Valley anglers have two choices for serious chum salmon fishing. The first is in our home waters of the Puntledge River. In this case you are targeting fish as they enter the river and you try to get fish just in from the sea. The best location for fresh fish is the waters below the Condensory Street Bridge. You can also take fresh fish all the way up to the fishing boundary below the hatchery.
Your second choice is to fish the waters of Johnstone Strait above Campbell River all the way up to Chatham Point near Rock Bay. These fish are migrating chums heading for spawning streams that feed into the Strait of Georgia including the Fraser River. There are active seine, gillnet and troll fisheries as well as a large recreational fishery on these fish, that enter the Johnstone Strait from Campbell River and Browns Bay. It is also possible to target chum salmon in local waters such as off Cape Lazo, but most of the time in these waters the fish just don’t seem to want to bite very often.
Over the past few weeks I have fished chum and coho out of Browns Bay in the company of friends. We had real challenges in catching very many chum salmon. In fact on one trip we had three hatchery marked coho and two chum salmon. On another occasion we ended up with a large hatchery coho and an equally nice chum.
In other words fishing chum salmon in Johnstone Strait in competition with a variety of commercial fisheries is a fickle enterprise.
On Oct. 16 I had the pleasure of fishing with Charley Vaughan and his son Michael. We launched at Browns Bay marina and proceeded north up Johnstone Strait to Chatham Point Light near Rock Bay.
During the first couple of hours we dodged a small commercial fleet of trollers and Michael brought three prime chum salmon in the 10- to 12- pound range to the net and the day was off to an excellent start. As the day progressed we moved down the Strait to Green Sea and from there to Deepwater Bay and in the process we netted a total of seven prime chum salmon. As a side note, these fish were destined to occupy my smoker in the next couple of days.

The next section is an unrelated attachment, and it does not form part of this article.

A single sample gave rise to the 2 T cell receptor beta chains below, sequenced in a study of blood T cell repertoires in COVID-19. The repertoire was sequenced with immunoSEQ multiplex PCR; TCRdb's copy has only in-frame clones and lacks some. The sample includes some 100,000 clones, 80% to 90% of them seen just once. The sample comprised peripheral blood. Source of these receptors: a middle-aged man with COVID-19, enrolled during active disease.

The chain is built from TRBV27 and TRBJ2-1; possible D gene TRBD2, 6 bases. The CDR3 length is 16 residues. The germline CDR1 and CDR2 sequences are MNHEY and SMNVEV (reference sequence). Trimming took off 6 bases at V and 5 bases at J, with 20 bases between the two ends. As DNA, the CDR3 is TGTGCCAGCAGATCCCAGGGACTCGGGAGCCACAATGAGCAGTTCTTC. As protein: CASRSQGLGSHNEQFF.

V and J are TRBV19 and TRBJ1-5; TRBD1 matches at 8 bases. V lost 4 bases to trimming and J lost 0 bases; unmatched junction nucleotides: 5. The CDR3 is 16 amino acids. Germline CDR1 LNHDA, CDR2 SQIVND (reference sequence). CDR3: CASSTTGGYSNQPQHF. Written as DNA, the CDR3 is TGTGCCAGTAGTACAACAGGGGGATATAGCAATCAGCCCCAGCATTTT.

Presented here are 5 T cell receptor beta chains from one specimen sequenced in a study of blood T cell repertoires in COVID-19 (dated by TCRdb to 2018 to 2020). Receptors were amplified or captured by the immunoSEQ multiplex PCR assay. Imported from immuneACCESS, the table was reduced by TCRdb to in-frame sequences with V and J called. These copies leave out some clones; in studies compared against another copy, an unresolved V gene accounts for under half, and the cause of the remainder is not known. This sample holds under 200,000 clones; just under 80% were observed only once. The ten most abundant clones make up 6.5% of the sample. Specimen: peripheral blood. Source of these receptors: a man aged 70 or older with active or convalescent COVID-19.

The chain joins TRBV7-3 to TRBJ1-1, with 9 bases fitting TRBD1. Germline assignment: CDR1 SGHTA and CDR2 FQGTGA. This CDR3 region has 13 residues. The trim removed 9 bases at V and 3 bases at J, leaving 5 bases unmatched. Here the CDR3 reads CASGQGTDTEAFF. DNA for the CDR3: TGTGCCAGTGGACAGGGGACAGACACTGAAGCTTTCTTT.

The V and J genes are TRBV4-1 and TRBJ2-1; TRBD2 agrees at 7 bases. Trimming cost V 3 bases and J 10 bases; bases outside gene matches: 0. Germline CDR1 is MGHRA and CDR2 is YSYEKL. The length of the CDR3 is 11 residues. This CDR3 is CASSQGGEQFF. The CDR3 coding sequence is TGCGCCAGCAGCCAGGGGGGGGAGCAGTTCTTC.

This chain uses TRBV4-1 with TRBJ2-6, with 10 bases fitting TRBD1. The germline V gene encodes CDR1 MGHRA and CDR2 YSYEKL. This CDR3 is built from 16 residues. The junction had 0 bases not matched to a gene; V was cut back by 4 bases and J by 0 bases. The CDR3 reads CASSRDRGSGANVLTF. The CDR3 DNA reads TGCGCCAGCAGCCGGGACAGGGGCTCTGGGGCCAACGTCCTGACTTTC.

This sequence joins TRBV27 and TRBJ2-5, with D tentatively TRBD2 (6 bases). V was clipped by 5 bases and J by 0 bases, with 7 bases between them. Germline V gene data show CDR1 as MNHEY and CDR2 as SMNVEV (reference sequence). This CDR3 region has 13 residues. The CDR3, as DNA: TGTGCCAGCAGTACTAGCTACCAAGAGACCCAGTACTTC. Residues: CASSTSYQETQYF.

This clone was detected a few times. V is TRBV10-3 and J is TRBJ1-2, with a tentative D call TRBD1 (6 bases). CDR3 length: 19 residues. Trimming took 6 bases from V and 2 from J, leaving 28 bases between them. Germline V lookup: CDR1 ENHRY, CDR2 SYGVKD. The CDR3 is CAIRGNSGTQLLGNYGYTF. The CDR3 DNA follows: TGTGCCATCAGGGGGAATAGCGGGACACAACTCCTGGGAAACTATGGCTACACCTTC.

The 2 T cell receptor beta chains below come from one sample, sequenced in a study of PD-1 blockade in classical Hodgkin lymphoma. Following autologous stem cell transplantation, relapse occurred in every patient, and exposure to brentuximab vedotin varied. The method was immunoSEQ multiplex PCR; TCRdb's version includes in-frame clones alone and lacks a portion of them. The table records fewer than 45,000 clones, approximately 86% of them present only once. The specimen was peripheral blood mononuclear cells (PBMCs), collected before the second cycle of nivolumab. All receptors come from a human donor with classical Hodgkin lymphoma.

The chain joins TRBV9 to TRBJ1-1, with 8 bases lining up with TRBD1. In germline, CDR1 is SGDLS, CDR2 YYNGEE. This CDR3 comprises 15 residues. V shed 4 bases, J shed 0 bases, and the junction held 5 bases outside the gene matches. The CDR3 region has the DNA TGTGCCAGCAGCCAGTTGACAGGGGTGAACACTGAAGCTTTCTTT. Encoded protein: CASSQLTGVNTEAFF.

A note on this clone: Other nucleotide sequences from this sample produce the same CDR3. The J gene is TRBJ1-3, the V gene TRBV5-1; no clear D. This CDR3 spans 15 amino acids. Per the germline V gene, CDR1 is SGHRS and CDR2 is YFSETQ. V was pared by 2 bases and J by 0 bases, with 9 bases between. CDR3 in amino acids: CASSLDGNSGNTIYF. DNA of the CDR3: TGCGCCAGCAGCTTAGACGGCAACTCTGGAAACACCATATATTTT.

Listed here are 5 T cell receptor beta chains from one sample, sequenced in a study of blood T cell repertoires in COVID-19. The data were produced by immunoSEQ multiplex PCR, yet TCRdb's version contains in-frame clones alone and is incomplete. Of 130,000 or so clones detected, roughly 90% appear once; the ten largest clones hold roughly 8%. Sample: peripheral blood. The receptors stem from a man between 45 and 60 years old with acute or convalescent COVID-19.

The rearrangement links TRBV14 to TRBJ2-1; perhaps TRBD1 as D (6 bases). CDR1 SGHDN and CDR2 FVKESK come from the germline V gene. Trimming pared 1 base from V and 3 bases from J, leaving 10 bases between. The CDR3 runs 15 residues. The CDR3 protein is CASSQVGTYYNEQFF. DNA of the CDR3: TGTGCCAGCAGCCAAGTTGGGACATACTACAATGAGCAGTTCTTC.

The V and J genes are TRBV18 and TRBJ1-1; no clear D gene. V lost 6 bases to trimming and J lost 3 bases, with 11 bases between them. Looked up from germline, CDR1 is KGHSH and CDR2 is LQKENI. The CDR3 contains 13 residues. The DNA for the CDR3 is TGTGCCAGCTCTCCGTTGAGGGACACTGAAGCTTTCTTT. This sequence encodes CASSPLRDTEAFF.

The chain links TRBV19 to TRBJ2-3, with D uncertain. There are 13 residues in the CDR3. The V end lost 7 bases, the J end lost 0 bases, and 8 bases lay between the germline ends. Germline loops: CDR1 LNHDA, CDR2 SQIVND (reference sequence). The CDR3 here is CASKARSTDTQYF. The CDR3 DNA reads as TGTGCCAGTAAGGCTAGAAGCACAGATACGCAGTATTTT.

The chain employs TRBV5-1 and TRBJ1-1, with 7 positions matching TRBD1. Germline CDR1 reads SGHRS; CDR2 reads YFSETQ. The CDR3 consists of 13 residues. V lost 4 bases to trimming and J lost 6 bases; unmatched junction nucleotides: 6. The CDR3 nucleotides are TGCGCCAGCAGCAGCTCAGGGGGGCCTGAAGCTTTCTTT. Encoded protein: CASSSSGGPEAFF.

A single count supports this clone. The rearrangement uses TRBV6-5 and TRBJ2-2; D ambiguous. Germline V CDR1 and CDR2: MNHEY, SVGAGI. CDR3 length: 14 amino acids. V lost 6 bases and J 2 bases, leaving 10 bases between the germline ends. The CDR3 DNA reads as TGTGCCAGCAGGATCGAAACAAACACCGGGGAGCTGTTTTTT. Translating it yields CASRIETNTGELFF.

Pictured with this column are Charley and Michael Vaughan holding two prime chum salmon they brought to the net. When netted these fish are so bright you had to take a second look to make certain they were not coho. In the ensuing days the numbers of chum have increased and the word I had on the Browns Bay Chum Salmon Derby held this weekend was that there were several limit catches and the best fish was 19 pounds.
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When governments retreat from their responsibilities in managing a national resource – as the Federal Department of Fisheries and Oceans Canada is currently doing in their retreat from managing our coastal fishery resources – maybe it is time for a closer-to-home regulatory agency such as the Provincial government to take over the management of all the fisheries resources of our province.
We are already managing much of the local fishery, as in the case of the Puntledge River. On page 19 of the 2013–2015 Freshwater Regulations there is a section that deals specifically with the Puntledge River. On page nine it states it is illegal to use a barbless hook or a hook with more than one point in any river, stream, creek, or slough in BC. In the continuing retreat of the DFO in managing our river, why don’t the Provincial Ministry of Environment officers step up to the plate?
In a recent B. C. Statistics report, the BC’s Fisheries and Aquaculture Sector–2012 Edition, recognizes sport fishing as the largest creator of economic activity in all fisheries in B.C. and accounted for revenues of $936.5 million ( freshwater and tidal) in 2011.
Well Premier Christie Clark, you spend much time talking about great stuff in LNG and other minerals – how about some support for the business of solid recreational fisheries that is being abandoned by the federal government? No pipelines to build – just manage what we already have.
(Statistics source – Pacific Salmon Foundation Keystone Species Magazine).
Ralph Shaw is a master fly fisherman who was awarded the Order of Canada in 1984 for his conservation efforts. In 20 years of writing a column in the Comox Valley Record it has won several awards.